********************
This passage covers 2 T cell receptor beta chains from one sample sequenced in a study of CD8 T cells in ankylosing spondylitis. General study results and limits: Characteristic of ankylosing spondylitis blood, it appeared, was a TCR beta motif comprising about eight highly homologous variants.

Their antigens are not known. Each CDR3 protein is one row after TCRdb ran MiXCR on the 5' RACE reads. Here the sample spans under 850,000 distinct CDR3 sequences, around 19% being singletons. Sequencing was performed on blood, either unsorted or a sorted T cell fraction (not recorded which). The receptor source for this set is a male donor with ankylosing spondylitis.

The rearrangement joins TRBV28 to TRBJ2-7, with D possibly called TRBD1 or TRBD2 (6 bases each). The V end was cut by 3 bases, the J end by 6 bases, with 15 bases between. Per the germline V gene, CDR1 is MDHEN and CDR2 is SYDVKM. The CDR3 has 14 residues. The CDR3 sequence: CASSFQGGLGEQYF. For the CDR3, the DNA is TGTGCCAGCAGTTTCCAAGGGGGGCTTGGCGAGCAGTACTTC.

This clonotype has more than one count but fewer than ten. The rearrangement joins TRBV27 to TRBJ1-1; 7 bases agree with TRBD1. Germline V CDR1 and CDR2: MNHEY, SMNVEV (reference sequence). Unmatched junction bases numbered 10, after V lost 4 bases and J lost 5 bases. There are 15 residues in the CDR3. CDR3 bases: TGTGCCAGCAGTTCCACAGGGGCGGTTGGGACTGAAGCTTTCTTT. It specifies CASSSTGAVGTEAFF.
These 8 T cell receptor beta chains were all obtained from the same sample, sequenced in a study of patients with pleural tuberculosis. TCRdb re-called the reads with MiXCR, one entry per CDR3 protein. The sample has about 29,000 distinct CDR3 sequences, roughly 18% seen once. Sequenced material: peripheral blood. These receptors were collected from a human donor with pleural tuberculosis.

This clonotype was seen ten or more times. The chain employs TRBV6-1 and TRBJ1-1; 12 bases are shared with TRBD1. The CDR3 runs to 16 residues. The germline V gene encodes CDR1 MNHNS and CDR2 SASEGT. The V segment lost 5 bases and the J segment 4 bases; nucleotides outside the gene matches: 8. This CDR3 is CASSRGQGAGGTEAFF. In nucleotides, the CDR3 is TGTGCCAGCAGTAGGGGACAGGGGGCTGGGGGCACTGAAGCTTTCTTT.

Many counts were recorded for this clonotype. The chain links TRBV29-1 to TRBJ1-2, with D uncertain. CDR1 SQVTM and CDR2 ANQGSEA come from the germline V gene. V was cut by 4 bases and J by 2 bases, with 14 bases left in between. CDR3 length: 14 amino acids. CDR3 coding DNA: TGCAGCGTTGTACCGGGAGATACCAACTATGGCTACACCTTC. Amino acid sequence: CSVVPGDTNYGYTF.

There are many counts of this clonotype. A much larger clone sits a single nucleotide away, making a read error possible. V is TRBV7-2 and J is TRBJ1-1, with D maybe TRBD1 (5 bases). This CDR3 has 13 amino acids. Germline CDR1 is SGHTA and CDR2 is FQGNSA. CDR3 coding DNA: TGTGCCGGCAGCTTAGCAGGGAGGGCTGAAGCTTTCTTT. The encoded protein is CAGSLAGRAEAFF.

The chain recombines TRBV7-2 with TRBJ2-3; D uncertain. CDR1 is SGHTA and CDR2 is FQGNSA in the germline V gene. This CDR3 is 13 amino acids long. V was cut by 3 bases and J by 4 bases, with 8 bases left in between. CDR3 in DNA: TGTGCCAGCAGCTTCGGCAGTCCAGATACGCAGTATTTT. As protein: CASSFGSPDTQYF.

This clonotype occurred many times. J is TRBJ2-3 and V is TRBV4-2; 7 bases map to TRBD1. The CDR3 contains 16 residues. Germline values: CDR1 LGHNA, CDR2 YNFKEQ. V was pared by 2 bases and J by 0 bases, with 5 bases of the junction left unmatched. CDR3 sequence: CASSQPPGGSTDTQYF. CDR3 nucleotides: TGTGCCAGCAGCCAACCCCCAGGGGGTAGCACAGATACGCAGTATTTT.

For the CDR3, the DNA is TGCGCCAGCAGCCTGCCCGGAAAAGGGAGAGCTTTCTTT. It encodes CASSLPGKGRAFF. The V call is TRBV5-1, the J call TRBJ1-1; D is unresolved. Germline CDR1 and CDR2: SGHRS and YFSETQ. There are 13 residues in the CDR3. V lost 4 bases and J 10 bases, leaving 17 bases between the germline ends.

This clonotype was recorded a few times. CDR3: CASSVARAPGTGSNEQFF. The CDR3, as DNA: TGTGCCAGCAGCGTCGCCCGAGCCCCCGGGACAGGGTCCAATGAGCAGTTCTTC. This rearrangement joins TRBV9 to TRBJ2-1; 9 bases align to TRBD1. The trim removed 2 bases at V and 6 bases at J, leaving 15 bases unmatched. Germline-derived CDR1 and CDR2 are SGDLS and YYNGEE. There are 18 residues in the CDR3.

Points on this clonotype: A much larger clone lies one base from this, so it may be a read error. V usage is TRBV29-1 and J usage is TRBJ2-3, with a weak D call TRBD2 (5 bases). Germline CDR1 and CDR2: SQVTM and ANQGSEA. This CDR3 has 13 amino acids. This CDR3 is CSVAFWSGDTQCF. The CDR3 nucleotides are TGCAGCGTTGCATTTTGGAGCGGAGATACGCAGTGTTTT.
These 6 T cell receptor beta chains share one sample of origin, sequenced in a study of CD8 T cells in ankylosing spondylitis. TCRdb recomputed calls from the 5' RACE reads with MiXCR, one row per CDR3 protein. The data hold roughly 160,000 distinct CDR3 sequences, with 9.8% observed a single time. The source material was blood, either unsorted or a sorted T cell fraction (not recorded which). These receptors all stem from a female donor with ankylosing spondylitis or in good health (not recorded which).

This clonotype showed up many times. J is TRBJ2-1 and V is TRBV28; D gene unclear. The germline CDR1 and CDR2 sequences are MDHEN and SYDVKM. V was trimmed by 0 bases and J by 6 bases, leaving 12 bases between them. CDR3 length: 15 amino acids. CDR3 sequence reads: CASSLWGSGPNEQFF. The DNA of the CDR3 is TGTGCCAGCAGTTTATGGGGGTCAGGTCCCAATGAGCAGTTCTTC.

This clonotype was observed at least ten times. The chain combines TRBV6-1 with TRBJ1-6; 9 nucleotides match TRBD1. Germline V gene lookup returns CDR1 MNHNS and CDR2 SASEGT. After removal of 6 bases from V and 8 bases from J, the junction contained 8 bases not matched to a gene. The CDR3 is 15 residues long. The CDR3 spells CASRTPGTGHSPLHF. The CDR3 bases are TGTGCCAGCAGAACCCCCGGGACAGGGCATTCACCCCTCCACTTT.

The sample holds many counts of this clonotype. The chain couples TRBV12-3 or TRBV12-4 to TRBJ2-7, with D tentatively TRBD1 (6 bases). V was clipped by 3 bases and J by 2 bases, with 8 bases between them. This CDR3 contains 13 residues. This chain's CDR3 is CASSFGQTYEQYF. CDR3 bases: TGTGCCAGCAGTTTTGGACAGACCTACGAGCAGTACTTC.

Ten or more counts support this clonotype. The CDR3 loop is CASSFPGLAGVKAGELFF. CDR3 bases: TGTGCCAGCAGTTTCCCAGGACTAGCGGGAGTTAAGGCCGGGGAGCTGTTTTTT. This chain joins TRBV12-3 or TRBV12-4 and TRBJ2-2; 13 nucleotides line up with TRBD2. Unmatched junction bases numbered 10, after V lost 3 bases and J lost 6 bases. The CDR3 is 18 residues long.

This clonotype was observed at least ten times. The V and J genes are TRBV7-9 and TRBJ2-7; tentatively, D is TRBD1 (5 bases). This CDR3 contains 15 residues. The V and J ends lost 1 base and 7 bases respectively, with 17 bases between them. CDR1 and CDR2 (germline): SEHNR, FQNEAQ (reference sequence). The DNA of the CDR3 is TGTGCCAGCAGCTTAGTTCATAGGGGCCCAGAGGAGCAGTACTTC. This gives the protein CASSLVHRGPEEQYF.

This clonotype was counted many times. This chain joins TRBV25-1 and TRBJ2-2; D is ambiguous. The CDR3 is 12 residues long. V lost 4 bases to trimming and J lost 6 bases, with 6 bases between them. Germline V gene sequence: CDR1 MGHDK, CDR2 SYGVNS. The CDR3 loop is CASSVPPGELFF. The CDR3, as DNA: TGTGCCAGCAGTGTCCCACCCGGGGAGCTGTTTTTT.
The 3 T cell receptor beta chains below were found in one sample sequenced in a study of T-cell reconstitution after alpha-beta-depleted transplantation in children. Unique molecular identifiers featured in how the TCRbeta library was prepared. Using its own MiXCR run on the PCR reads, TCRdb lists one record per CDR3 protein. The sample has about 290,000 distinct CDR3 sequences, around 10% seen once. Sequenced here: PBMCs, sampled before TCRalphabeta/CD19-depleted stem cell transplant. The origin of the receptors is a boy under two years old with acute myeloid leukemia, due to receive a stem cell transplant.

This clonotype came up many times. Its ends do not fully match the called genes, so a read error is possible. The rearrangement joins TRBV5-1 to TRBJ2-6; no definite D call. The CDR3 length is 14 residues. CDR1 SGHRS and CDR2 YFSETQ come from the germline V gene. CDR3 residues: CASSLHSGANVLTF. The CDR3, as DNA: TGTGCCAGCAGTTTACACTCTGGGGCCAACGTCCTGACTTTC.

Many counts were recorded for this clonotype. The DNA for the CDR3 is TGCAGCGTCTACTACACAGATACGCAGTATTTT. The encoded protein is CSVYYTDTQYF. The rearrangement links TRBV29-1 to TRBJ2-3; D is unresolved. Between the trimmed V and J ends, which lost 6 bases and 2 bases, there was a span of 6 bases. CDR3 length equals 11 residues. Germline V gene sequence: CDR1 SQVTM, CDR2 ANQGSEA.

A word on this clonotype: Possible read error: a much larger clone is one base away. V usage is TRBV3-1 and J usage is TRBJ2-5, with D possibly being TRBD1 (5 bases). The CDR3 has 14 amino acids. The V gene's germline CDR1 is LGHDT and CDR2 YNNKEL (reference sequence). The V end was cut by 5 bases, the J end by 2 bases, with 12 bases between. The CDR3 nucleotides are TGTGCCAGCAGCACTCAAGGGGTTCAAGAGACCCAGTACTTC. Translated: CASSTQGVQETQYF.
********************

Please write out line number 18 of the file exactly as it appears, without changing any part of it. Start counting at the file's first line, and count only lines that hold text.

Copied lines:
Ten or more counts support this clonotype. The CDR3 loop is CASSFPGLAGVKAGELFF. CDR3 bases: TGTGCCAGCAGTTTCCCAGGACTAGCGGGAGTTAAGGCCGGGGAGCTGTTTTTT. This chain joins TRBV12-3 or TRBV12-4 and TRBJ2-2; 13 nucleotides line up with TRBD2. Unmatched junction bases numbered 10, after V lost 3 bases and J lost 6 bases. The CDR3 is 18 residues long.